Legislature(2003 - 2004)
03/08/2004 01:52 PM FIN
* first hearing in first committee of referral
= bill was previously heard/scheduled
= bill was previously heard/scheduled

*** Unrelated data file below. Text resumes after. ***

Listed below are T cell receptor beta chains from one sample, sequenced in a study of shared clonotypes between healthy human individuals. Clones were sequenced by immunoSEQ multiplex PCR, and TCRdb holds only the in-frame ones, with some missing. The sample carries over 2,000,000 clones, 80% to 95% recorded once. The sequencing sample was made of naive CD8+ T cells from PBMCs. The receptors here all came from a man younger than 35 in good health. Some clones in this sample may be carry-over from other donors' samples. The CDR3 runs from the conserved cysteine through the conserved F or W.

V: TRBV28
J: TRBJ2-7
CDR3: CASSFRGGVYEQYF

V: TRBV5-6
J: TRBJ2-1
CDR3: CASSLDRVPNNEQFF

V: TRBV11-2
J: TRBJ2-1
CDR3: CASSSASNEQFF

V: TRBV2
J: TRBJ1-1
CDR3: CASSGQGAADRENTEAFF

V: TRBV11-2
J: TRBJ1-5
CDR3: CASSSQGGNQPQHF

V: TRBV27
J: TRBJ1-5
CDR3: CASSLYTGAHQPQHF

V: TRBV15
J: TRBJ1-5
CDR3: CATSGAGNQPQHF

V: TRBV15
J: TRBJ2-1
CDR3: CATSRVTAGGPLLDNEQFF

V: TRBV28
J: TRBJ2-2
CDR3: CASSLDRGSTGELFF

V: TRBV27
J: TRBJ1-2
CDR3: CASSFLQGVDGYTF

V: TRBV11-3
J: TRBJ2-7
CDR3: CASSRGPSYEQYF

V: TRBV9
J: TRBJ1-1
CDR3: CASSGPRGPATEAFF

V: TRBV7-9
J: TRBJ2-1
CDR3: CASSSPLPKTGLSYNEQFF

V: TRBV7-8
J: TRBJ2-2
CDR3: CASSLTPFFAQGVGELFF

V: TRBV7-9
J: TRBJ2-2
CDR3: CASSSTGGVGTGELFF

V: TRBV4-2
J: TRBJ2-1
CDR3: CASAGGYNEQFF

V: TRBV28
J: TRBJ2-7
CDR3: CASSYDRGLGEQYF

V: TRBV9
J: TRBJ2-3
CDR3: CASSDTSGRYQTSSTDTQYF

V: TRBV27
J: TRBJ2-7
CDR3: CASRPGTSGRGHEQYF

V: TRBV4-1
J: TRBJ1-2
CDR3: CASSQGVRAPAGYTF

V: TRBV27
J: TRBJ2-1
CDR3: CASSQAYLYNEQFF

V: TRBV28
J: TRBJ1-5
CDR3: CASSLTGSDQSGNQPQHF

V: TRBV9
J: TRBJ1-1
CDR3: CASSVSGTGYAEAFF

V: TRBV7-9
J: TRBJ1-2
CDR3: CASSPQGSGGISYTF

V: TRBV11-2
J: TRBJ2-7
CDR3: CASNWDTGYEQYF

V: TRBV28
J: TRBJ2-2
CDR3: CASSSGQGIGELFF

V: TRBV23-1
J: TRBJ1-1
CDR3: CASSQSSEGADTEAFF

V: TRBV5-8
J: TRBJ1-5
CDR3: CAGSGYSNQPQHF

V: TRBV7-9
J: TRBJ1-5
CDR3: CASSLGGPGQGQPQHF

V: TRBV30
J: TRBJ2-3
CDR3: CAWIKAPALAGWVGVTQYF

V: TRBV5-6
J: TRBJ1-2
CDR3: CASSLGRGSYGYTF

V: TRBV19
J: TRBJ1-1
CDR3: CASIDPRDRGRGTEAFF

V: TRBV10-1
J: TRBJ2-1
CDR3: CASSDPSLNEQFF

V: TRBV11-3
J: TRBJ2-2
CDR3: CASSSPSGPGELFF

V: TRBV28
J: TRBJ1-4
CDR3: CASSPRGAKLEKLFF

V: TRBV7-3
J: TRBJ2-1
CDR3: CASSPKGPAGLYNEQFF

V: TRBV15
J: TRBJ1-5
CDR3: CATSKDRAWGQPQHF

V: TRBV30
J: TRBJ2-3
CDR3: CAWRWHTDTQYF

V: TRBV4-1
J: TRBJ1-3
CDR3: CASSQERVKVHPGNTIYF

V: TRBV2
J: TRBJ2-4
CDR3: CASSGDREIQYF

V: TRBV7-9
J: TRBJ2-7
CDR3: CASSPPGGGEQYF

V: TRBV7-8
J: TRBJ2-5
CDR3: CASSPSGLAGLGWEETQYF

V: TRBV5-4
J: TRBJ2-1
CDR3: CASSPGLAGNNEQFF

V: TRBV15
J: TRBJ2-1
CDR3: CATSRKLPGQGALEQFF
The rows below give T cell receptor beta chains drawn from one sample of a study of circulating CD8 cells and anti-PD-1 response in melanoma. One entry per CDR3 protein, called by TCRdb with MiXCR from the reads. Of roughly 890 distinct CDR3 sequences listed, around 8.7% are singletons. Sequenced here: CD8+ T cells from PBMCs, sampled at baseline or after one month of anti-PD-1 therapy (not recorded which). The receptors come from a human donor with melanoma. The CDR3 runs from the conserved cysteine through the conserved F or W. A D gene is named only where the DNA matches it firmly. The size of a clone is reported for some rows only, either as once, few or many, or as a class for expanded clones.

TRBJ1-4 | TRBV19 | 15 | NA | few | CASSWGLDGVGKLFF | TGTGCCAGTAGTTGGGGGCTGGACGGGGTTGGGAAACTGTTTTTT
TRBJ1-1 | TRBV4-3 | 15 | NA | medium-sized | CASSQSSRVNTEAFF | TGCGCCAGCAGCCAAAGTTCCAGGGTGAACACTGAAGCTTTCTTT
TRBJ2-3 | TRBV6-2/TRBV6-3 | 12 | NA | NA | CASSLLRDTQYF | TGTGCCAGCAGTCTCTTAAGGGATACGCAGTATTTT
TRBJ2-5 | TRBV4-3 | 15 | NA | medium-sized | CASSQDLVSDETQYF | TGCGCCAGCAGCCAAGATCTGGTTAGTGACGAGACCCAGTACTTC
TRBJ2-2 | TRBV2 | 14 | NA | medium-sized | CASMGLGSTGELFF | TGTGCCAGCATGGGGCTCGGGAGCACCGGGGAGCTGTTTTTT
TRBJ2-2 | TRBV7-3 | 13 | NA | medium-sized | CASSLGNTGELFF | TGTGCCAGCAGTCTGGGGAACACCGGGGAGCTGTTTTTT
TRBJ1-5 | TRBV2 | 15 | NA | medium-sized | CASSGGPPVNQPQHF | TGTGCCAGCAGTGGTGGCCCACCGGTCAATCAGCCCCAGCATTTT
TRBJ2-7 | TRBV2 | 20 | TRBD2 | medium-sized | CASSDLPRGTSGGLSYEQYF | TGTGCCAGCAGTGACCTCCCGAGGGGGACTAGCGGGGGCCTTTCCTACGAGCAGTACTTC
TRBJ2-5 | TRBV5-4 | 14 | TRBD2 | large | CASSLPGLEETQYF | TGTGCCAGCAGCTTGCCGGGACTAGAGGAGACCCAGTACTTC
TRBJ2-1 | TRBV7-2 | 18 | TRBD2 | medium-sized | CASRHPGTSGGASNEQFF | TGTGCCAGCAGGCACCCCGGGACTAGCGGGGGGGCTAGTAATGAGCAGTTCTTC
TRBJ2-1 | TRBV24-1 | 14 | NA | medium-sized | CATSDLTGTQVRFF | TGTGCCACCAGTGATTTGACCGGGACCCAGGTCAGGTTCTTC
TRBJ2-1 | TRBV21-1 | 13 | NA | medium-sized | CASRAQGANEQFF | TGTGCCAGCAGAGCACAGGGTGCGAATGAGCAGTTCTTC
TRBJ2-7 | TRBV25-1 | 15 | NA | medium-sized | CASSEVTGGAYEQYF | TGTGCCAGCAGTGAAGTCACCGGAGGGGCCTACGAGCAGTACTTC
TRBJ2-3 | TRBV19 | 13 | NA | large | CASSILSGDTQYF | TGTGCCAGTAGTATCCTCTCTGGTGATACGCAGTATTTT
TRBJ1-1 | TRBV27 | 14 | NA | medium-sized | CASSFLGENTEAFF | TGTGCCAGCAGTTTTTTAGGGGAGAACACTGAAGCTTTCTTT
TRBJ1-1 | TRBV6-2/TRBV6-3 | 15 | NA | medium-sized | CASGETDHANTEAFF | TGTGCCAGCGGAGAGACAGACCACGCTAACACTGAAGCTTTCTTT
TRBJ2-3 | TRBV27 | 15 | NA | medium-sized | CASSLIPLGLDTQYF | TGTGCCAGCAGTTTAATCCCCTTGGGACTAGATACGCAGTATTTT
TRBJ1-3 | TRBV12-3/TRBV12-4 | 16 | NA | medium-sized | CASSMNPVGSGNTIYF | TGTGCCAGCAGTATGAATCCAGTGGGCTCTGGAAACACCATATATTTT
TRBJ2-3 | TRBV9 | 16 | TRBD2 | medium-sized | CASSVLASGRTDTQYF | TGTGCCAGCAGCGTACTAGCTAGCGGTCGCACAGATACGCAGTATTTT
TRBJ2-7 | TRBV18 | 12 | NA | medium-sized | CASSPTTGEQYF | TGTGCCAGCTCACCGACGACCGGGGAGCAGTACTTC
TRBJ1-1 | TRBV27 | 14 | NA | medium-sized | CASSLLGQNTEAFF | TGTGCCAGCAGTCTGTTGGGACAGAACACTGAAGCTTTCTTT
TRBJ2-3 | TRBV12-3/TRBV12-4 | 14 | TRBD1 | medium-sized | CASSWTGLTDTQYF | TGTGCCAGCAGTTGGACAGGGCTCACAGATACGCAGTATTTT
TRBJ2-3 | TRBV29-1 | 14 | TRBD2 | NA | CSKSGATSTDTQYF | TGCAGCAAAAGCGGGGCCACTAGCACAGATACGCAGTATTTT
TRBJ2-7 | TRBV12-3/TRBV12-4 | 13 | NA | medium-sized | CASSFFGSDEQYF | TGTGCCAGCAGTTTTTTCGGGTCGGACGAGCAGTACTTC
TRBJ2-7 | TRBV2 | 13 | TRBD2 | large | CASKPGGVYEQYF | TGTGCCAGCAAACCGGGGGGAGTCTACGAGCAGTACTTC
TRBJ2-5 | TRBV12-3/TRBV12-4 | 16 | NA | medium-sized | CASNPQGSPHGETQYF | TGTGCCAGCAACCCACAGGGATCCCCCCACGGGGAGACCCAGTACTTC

HOUSE BILL NO. 514 An Act relating to child support modification and enforcement, to the establishment of paternity by the child support enforcement agency, and to the crimes of criminal nonsupport and aiding the nonpayment of child support; amending Rule 90.3, Alaska Rules of Civil Procedure; and providing for an effective date. JOHN MAIN, STAFF TO REPRESENTATIVE PETE KOTT, explained the changes in the Judiciary Committee Substitute for HB 514. [The first part of Mr. Main's testimony did not record.] He said that Section 4 raises aiding and abetting the nonpayment of child support to the felony level. In response to a question by Representative Stoltze, Mr. Main explained that he was formerly the Director of the Child Support Division and that he now works for Speaker Kott. Mr. Main continued discussing the Judiciary version of HB 514. He remarked that a study conducted by Dr. Elaine Sorenson noted that of the $90 billion owed throughout the nation in child support, 70% of the individuals make less than $10 thousand a year. In Alaska, individuals owe about $250-300 million. The bill sponsor would like to give the agency the authority to adjust these arrearages, so that the parent can start making payments and the custodial parent can count on child support coming in monthly. The child support agency would gain in its performance measure of collections, the custodial parent would gain with monthly payments, and the child would gain another reliable parent. Mr. Main explained that under current state law the agency is not allowed to establish paternity for victims of rape or incest, and consequently, the agency cannot establish a child support order. The bill asks that the agency be given that authority whenever a woman requests it. Mr. Main noted that the bill addresses a modification imposed by the federal government to comply with the state plan this legislative session, or lose $14-75 million in federal funds. Representative Croft asked if there is a federal law prohibiting the retroactive modification of child support orders, and in what manner the state's ability to compromise the orders would affect the federal rule. Mr. Main replied that is correct, a state cannot retroactively modify a child support order or arrearage, but a state can forgive the debt. A state does not have to pay the federal portion of the debt if the state does not collect it. Representative Croft asked the practical difference between child support payments that are too high being cut in half versus a cumulative debt being halved. Mr. Main clarified that the agency would create a new order to forgive a hardship debt, as in a default order establishing what could have been paid many years before. The agency does not modify a current order. Representative Croft asked if federal law prevents modifying on-going child support orders. Mr. Main replied that he did not believe so. LANDA BAILY, SPECIAL ASSISTANT AND LEGISLATIVE LIAISON, DEPARTMENT OF REVENUE, stated that HB 514 is a collaborative effort between the Department of Revenue (DOR) and Speaker Kott and his staff. She noted that two of the bill's provisions cause the department concern. Ms. Baily stated that Section 12(f) in the Judiciary Committee Substitute relates to arming the investigators in the Child Support Enforcement Division (CSED). She shared that the department takes seriously the security of its CSED employees and their clients, and the security of the information. Past incidents have led to security measures including bulletproof glass and cardkey entry systems in Anchorage, and emergency response procedures. Other offices around the state also have response procedures, including instructing employees to dial 911. Ms. Baily continued explaining that CSED investigators are commissioned as special officers by the Department of Public Safety to gather documentary evidence for the conviction of the current misdemeanor crime of non-support, or to help the Department of Law obtain court judgments to secure the payment of child support. It is a multi-agency effort involving the departments of Revenue, Law, Public Safety and the court system. Ms. Baily stated that the Department of Revenue works hard to ensure that Alaskan children receive their entitled support. It is a process of working with the documentary evidence, not one of face-to-face encounters with individuals who may become hostile or threatening. Other states arm their investigators and ask them to supervise felony investigations and to make arrests because they are dealing with hostile people on a frequent basis. The intent of Representative Kott is that the investigators carry firearms for self-protection rather than to make arrests. Ms. Baily noted the provision on page 3, line 20 that adds the words "and unreasonably" harmful. She stated that the intent of the bill is to help the department to prosecute, while this may have the opposite effect. Ms. Baily referred to the bill sections pertaining to the compromising of state-owed arrearages, stating that there is a lot of money owed to the state and to children. The department has worked closely with CSED on a pilot program that would help people with a poor payment history to become responsible and make payments to the state and to the custodial parent. The pilot program needs extensive legal analysis to meet constitutional safeguards, and she stated that the current wording may have equal protection problems. Co-Chair Williams stated that he planned to hear both the Judiciary Committee Substitute and the Work Draft versions of HB 514, Representative Stoltze questioned the merits of recreational licensing on page 2, lines 14-16. Ms. Baily was unable to respond. Co-Chair Harris noted on page 1, Sec. 3(d) through page 2, (1) the aggregate amount of accrued monetary child support arrearage totaling $10 thousand. He maintained that it is a lot of money to be in arrears before there is an attempted felony prosecution, and he said, two years without support from the spouse is a very long time. He asked if the sponsor considered making it one year, or less than $10 thousand. Ms. Baily explained that two years is Representative Kott's suggested timeframe. Ms. Baily acknowledged that parents have attested it's very difficult when they're not receiving child support. Mr. Main stated that two years and $10 thousand mirrors the federal child support criminal statute. The statute began in 1992 with $5 thousand and one year of non-payments, which was found insufficient. Co-Chair Harris asked what wasn't sufficient. Mr. Main replied that the misdemeanors were not being investigated. When the CSED tried to get federal attorney to prosecute numerous cases, they were denied. From 2002 to the present, the federal government reviewed 4600 federal cases and prosecuted 450 nationwide felonies across state lines. Through restitution the federal government recovered $18 million. The State of Alaska has submitted several federal felony cases for review that haven't yet been prosecuted. Co-Chair Harris asked if a person would face criminal charges if they made one payment during twenty-four months and owed less than $10 thousand. Mr. Main explained that the issue is inadequate investigative resources to look at all the cases. Currently there are about 14,000 cases owing more than $10,000 or two years in arrears, but he stressed that it doesn't mean that everyone who owes over $10 thousand should be charged with a felony or misdemeanor. TAPE HFC 04 - 51, Side B Mr. Main noted that there are a number of reasons why people cannot afford to pay and may be two years in arrears. Co-Chair Harris asked if the CSED could foreclose on homes or automobiles. Mr. Main affirmed that the CSED has that authority but has chosen not to exercise it. The division has put liens on houses and various properties. The CSED tried to become a co-lien holder on vehicles but the Division of Motor Vehicles (DMV) advised against it. The State of Washington has a successful program requiring a buyer to go through the DMV to get title whenever a car is sold. To his knowledge, the CSED has not foreclosed on homes, but it has gone after airplanes. Due to a manpower shortage, the CSED has not approached seizing property from homes. Co-Chair Harris asked if there is a penalty against an employer who pays "under the table" to avoid a record of salary so the CSED or the courts cannot attach the employee's wages. Mr. Main affirmed that there are both civil and criminal penalties. The civil penalty applies if the employer received a holding order or garnishment order and failed to withhold. In those cases, the employer could be fined the full arrears. In court, the employer could be fined the entire $10 thousand rather than what the individual would have been charged. The criminal penalty involves aiding and abetting the nonpayment of child support, currently a misdemeanor. In response to a question by Co-Chair Harris, Mr. Main stated that charges have been filed. Representative Croft clarified that not paying child support at all is currently criminal nonsupport and a misdemeanor, but when it reaches the two-year limit, it becomes a felony. Representative Croft asked if a violator of misdemeanor nonsupport could lose hunting and fishing licenses. Mr. Main affirmed that a violator could lose up to six months of use of hunting and fishing licenses. Representative Croft asked if this provision is a requirement of federal law. Mr. Main responded that it is a compromise because the federal government mandated that the state seize recreational licenses if a person owes back child support. The Judiciary Committee amendment extended the loss of the hunting or fishing license until the arrears were paid, if the person is convicted of a felony. Representative Joule asked how many of the 14,000 cases become felons. Mr. Main replied, between 3-6 cases per year. Representative Joule questioned the rationale of people losing hunting licenses in rural areas where there may not be jobs, and where obtaining game is good for the family but doesn't translate into a child support payment. He pointed out that if people lost their hunting license, they would be gathering food illegally. Mr. Main pointed to Version U, page 4, section 8, line 18 "the court may suspend, restrict, or revoke," and explained that it does not mean that the court is required to do so. The court would look at the individual's circumstances and whether the license was needed for subsistence to feed the family. Representative Croft stated that the law previously revoked a hunting or fishing license for six months for nonsupport, and asked if it would now be revoked for the duration of the nonsupport. Mr. Main affirmed that the Judiciary Committee had adopted that amendment. Representative Chenault asked the meaning on page 4, line 21, "natural person." Mr. Main was unable to respond. Co-Chair Harris asked if a person would be subject to losing a recreational license forever if that person is currently making payments but also has a great backlog of payments to make up. Mr. Main replied that the court would make that decision, with a recommendation by the Department of Law. The language reads, "the court may suspend, restrict, or revoke." Co-Chair Harris asked why the word "shall" was not used. Ms. Baily pointed out that it is a penalty for criminal nonsupport so the license would not revoked unless the person was actually convicted of either a misdemeanor or a felony. It would not apply to ongoing child support arrearages unless the person was convicted. In response to a question by Representative Stoltze, Mr. Main explained that a conviction would be prosecuted in the courts. In response to a question by Representative Foster, Mr. Main indicated there are four CSED investigators. CO-CHAIR Harris referred to language on page 5, line 5 and asked if the CSED automatically would take the full Permanent Fund dividend (PFD) if an individual were in arrears. JOHN MALLONEE, ACTING DIRECTOR, CHILD SUPPORT ENFORCEMENT DIVISION, DEPARTMENT OF REVENUE explained that if the individual has more than $50 in arrears, the division would attach any portion up to and including the entire amount of the PFD. If the arrears totals more than the amount of the dividend, the entire PFD would be taken. Co-Chair Harris asked if the dividend would be split among multiple children with different parents. Mr. Mallonee affirmed that the dividend would be split among them based on a portion of the arrears. Representative Joule asked whether an individual in arrears who is currently raising another family could use any of the PFD balance for the new family. Mr. Mallonee explained that the dividend comes in primarily against the child support arrears but any balance would go toward on-going child support. MELANIE MILLHORN, DIRECTOR, DIVISION OF RETIREMENT AND BENEFITS, DEPARTMENT OF ADMINISTRATION, stated that the division was asked to look at the legal analysis dated March 2 (copy on file), and to respond to a provision in Section 12 of the Judiciary Committee Substitute. Section 12 would provide peace officer/firefighter retirement service after 20 years for the four CSED positions. The Mercer Actuarial preliminary figures show an increase of 2.84% in the employer contribution rate by the Department of Revenue for personal services. A fiscal note will follow. The annual cost to the department totals $6,208. Representative Hawker questioned whether the language is sufficient to the intent of granting investigators the powers but not the designation of peace officers. Ms. Millhorn commented that the legal analysis looks at the statutory provision and the regulation for peace officers and firefighters, and she admitted uncertainty regarding whether the regulation could withstand challenge. Representative Hawker argued against giving title and authority without commensurate benefits. ANNE CARPENETI, ASSISTANT ATTORNEY GENERAL, LEGAL SERVICES SECTION, CRIMINAL DIVISION, DEPARTMENT OF LAW, spoke to a minor part of the Judiciary Committee Substitute that was removed from the new work draft. She explained that the addition of two words, "and unreasonably," in the Judiciary Version U, on page 3, line 20 would have made it difficult for attorneys to prosecute people for criminal nonsupport. Ms. Carpeneti was unsure if the sponsor realized that aiding the obligor with nonpayment of child support would interfere with prosecuting for nonpayment of child support. Currently the division has to prove that there is a valid administrative order that the person knows about, and prove that the person intentionally withheld information or knowingly helped to hide assets. She explained that adding the "and unreasonably" standard would be problematic and she doubted that it was the sponsor's intent. Co-Chair Harris pointed out that the words, "and unreasonably" were removed from the new work draft. Representative Croft questioned the language on page 3, Sec. 5(A) of both versions that would make it a misdemeanor to withhold information about an obligor. Ms. Carpeneti explained that the division doesn't prosecute many of these cases, and it applies to employers and second spouses. Representative Croft suggested adding the words, "and unreasonably," under Sec. 5(A), arguing that there could be reasonable situations of a person not wanting to disclose employment or residence information. Ms. Carpeneti replied that she would be more comfortable if that language only modified paragraph(A), but it would add an unreasonable requirement and an additional hardship to existing law. She would prefer that it not be included at all. Representative Croft asked if there is a general misdemeanor penalty if a person does not disclose information to a CSED investigator. Ms. Carpeneti replied, not to her knowledge. Representative Croft questioned the federal requirement to only revoke the recreational license for a major crime and not a misdemeanor. Ms. Carpeneti was unable to fully respond, but commented that it is discretionary and not mandatory. DIANE WENDLANDT, CHIEF ASSISTANT ATTORNEY GENERAL, DEPARTMENT OF LAW, VIA TELECONFERENCE, ANCHORAGE, explained the federal requirement is simply that the state has procedures allowing for the suspension of recreational licenses. The federal government doesn't specify how that may be done, although for all other licenses there are general programs through the licensing agencies. A compromise was reached, with the department agreeing to suspend recreational licenses only in cases of civil contempt or criminal nonsupport, which would comply with the federal requirement. Representative Croft asked if the state would violate the federal requirement by suspending the license only for a felony and not a misdemeanor. Ms. Wendlandt answered that it is difficult to know beforehand what the federal government will allow. Representative Foster questioned having the CSED plainclothes officers carrying guns in the twenty-nine villages of his district. He recounted an instance of a national park service employee in Hawaii who was killed with his own gun, and expressed concern that this provision would be asking for trouble in Western Alaska. Mr. Main replied that the provision is intended for the protection of the CSED investigators who don't wear uniforms. In rural areas, the investigators would ask to be accompanied by state troopers or Village Public Safety Officers (VPSOs). To his knowledge, the investigators have gone to areas by road or aircraft but not to the remote villages. Representative Foster questioned the fiscal note for the training of four CSED investigators. He commented that the VPSOs in Hooper Bay are unarmed and face greater dangers than the child support investigators. LT. ALLEN STORY, DIVISION OF ALASKA STATE TROOPERS, DEPARTMENT OF PUBLIC SAFETY, VIA TELECONFERENCE, replied that there is not a fiscal note yet. He commented that the definitions of "peace officer" and "police officer" are used throughout statute to empower different people in differing circumstances. He stated that Representative Foster is correct that police officers would have to be certified by the Alaska Police Standards Council. The costs for attending the Public Safety Academy are $7100 per participant, and another $2700 for an array of firearms and use of force equipment. Representative Foster asked if this is the same argument as the ABC Board wanting to arm their agents. Mr. Story replied that it is not the intent of the current administration to arm the ABC agents. Mr. Main stated that the Child Support Enforcement Division wrote up a fiscal note regarding the training of the investigators, not the Department of Public Safety. Ms. Baily clarified that the new numbers for training will be incorporated into a new fiscal note that the department will provide soon. Representative Chenault reiterated his question of the meaning of the language "natural person" that appears on page 4, lines 21 and 28 of Judiciary Version U. Ms. Carpeneti replied that it means a human being and clarified that there are entities including corporations and partnerships. Representative Chenault doubted that corporations would be issued a recreational license. Ms. Carpeneti stated that this is existing law, and a defendant could be a corporation aiding and abetting failure to pay child support. Representative Chenault argued that this deals with revoking recreational licenses. PETER ECKLUND, STAFF TO REPRESENTATIVE WILLIAMS, explained the changes in the Work Draft 23-S1639\V by first pointing out the language deleted from Judiciary Version U. The words "and unreasonably" were deleted from page 3, line 20. All of Sec. 12 (f)(1) and (2) has been deleted from page 5, line 16, which had designated the investigators as peace officers and allowed them to carry firearms. The work draft also deletes Sec. 12(g) through (i) which was the arrearages section allowing the department to negotiate forgiveness of child support arrearages. Mr. Ecklund explained that the work draft adds a Pilot Program for Child Support Arrearages on page 7, line 10. He noted that if the committee accepts the work draft and the pilot program language, the date that the pilot program would report to the legislature and the Governor should be changed. He suggested changing page 7, line 15, from October 1, 2005 to February 1, 2005. Co-Chair Williams asked if the department supports the changes. Ms. Baily replied that the Department of Revenue supports the changes in the proposed committee substitute, especially the removal of language giving firearm authorization to CSED investigators, and the inclusion of the pilot program and provision to report back to the legislature. In response to a question by Representative Chenault, Ms. Baily replied that the fiscal note would change. She offered that some of the changes in the committee substitute might help allay concerns expressed by the Division of Risk Management and the Tort and Workers' Compensation Section in the Department of Law. She expected a revised fiscal note soon. Representative Hawker asked the sponsor's perspective on the changes. TAPE HFC 04 - 52, Side A In response to a question by Representative Foster, Ms. Baily described the pilot program formulated by the CSED and the Department of Revenue. The program would help people who are not presently paying child support to secure training for employment and reduce the need for state assistance. It would also address arrearages in payment to custodial parent. She stated that Ms. Wendlandt has worked with the department and outlined concerns regarding the pilot program in the Department of Law memorandum dated March 5, 2004 (copy on file.) The program must meet constitutional safeguards. In response to a question by Co-Chair Harris, Co-Chair Williams stated that he would wait to hear from the bill sponsor before adopting the proposed committee substitute. Mr. Main pointed out that the sponsor has not seen the committee substitute. Co-Chair Harris requested a revised fiscal note based on the new version. Representative Stoltze asked for guidance in whether the committee would adopt the work draft Version V, or the Judiciary Committee Substitute. Co-Chair Williams clarified that he was asked by the administration to draft a committee substitute, but it is up to the committee which bill it supports. HB 514 was heard and HELD in Committee for further consideration. The committee took a brief At Ease.